A cure for olive lovers
It was one of those moments when I think: Why don't I live in California? I had hopped on the back of Michael Chiarello's quad bike -- yeah, the chef you saw last night on Top Chef -- and we were rumbling through his vineyards. At 4 o'clock, the sun was sinking low in the sky and the vines glowed, tinged with gold and orange. We were on our way to pick manzanilla olives so I could cure my own, for the first time.
As a certified Italophile, I've always loved olives. So I had become curious when I read a recent discussion on an Internet food list about making them at home. Chefs and scholars debated the merits of salt-curing and brining and whether using lye, which hastens the process but also creates a mushy texture, defeats the purpose of home-curing. I read Hank Shaw's excellent account of curing green olives on his blog Hunter Angler Gardener Cook and perused the University of California at Davis's scientific paper "Olives: Safe Methods for Home Pickling" (pdf).
I was immediately determined to try it.
Which is how I had ended up persuading Chiarello, whom I had only met that morning at the Culinary Institute of America's Worlds of Flavor conference, to let me have the last of his harvest.
But first, a valuable lesson.
Chiarello pulled up under an old olive tree and asked: "Have you ever tasted a fresh olive?"
I shook my head. How exciting! I reached up, plucked one and put it in my mouth. It was screw-up-your-eyes bitter, the kind of bitter I imagine signaling to Early Man that, yep, it was poisonous.
"You can spit it out now," Chiarello said with a laugh. "I always get East Coasters to taste them. You wouldn't believe how many people try to pretend it's good. They say, 'Oh, I love olives when they are bitter.' "
That bitterness comes from a compound called oleuropein. Some sort of curing is required to draw it out and make the olives palatable. Brining most successfully eliminates bitterness but takes between three to six months -- not a terribly attractive option in my small kitchen. Water-curing, the process often used on kalamata-style olives and cracked Mediterranean varieties, takes three to four weeks and involves changing out buckets of moldy water. I decided to go with salt-curing, which takes two weeks or less. The only catch: The olives are salty and retain a slight bitterness because the salt does not remove as much of the oleuropein.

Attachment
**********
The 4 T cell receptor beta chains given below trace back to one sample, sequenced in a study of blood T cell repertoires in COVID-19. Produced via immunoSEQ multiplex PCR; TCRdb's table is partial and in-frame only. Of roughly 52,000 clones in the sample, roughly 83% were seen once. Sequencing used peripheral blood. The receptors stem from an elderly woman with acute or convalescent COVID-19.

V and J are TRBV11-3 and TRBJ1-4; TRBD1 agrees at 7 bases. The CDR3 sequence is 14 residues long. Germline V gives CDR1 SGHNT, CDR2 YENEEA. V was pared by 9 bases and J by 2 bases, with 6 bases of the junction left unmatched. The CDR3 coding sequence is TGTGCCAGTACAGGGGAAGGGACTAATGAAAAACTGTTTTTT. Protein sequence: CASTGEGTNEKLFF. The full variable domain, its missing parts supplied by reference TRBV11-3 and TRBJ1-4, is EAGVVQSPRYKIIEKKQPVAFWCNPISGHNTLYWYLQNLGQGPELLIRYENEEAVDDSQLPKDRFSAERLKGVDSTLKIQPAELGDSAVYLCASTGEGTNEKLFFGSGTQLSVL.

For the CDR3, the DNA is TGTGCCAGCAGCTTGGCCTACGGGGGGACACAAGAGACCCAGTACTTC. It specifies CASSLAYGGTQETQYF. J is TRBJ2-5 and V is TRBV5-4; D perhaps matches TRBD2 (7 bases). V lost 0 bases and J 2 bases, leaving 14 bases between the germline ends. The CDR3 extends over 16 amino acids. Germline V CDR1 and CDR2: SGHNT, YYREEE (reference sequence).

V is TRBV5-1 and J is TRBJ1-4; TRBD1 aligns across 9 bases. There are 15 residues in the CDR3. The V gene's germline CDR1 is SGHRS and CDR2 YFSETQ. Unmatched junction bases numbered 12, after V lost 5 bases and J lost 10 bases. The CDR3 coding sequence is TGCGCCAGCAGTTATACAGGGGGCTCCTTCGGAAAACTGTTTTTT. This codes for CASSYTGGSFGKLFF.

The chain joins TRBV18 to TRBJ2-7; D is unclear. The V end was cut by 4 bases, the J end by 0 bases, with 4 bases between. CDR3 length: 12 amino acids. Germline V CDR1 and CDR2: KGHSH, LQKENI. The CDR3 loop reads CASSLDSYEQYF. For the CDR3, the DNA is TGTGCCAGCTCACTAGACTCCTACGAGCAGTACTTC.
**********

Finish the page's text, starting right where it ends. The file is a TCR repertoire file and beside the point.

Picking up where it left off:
Fresh, black olives should be processed within a few days. I picked about a pound and stored them outside (it's chilly in Napa at night) in a paper bag so they could "breathe" before the plane ride home. My olives survived the trip without spotting or bruising. I washed them and set them in a colander to dry overnight.
The process is amazingly simple, as Greek cooking teacher Aglaia Kremezi explained it to me. Dump a bunch of salt on the olives and toss to coat evenly. I placed the colander over a baking sheet to catch any liquid. I turned the olives in the morning and at night when I got home from work for eight days.
After about three days, the smaller olives began to shrivel and I found liquid had dripped down onto the baking sheet. The larger ones took longer. (This is why, ideally, you would cure similarly sized olives.) After another five days, I sliced into one of the larger olives. The inside was completely black so I tasted it. The flavor was pungent and salty, with a touch of bitterness on finish.
I rinsed the olives and dried them overnight on a baking sheet lined with paper towels. Before serving them on Thanksgiving Day, I treated them to a drizzle of good olive oil and a sprinkling of fresh herbs. Perfect.
– Jane Black
Salt-Cured Black Olives
Makes 1 pound olives (about 10 servings)
Store the olives in resealable plastic food storage bags or in vacuum-sealed bags in the freezer or refrigerator until ready to serve. They should last for months in the freezer and many weeks in the fridge.
Based on a recipe from Kremezi's "Mediterranean Hot and Spicy" (Broadway Books, 2009).
1 pound fresh black olives
Coarse sea salt
Mixed fresh or dried herbs, such as oregano, savory or thyme, for serving
Place the olives in a large colander that is sitting on top of a large bowl or baking sheet. Sprinkle the olives generously with coarse sea salt. Place in a cool corner of the kitchen.
Shake and toss the olives at least once a day. After 2 to 3 days, they will start to wrinkle and release some of their juices. Keep tossing for at least 4 to 6 days. To check doneness, use a knife to slash 1 or 2 olives; the color of their inner flesh will be dark all the way to the pit when they are fully cured.
Drain under cold water and let dry completely on paper towels, preferably overnight. Place the olives in a bowl; drizzle with the oil and toss to coat, then sprinkle with the herbs and mix well. Let stand a few hours or up to 2 days covered, before serving.
Posted by: eastwoek | December 3, 2009 2:21 PM | Report abuse
Posted by: Jane Black | December 3, 2009 3:01 PM | Report abuse
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